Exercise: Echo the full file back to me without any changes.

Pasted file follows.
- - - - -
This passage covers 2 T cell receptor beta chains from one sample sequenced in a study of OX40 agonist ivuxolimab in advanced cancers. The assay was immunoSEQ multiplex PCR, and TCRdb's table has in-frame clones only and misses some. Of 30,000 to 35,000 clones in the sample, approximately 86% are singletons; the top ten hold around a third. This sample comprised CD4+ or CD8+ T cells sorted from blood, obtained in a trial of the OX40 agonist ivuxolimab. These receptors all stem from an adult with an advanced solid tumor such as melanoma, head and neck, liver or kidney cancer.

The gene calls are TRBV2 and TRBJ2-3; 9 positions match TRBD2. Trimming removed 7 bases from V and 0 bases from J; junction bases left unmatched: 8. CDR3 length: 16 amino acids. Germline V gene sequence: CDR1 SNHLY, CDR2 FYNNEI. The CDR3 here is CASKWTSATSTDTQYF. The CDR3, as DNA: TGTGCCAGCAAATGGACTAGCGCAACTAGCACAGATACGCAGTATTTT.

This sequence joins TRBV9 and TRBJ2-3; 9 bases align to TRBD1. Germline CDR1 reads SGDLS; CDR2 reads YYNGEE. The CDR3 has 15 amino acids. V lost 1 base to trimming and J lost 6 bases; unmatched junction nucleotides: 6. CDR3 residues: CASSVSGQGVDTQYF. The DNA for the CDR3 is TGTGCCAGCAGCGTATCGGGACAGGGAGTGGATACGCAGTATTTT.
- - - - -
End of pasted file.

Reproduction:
This passage covers 2 T cell receptor beta chains from one sample sequenced in a study of OX40 agonist ivuxolimab in advanced cancers. The assay was immunoSEQ multiplex PCR, and TCRdb's table has in-frame clones only and misses some. Of 30,000 to 35,000 clones in the sample, approximately 86% are singletons; the top ten hold around a third. This sample comprised CD4+ or CD8+ T cells sorted from blood, obtained in a trial of the OX40 agonist ivuxolimab. These receptors all stem from an adult with an advanced solid tumor such as melanoma, head and neck, liver or kidney cancer.

The gene calls are TRBV2 and TRBJ2-3; 9 positions match TRBD2. Trimming removed 7 bases from V and 0 bases from J; junction bases left unmatched: 8. CDR3 length: 16 amino acids. Germline V gene sequence: CDR1 SNHLY, CDR2 FYNNEI. The CDR3 here is CASKWTSATSTDTQYF. The CDR3, as DNA: TGTGCCAGCAAATGGACTAGCGCAACTAGCACAGATACGCAGTATTTT.

This sequence joins TRBV9 and TRBJ2-3; 9 bases align to TRBD1. Germline CDR1 reads SGDLS; CDR2 reads YYNGEE. The CDR3 has 15 amino acids. V lost 1 base to trimming and J lost 6 bases; unmatched junction nucleotides: 6. CDR3 residues: CASSVSGQGVDTQYF. The DNA for the CDR3 is TGTGCCAGCAGCGTATCGGGACAGGGAGTGGATACGCAGTATTTT.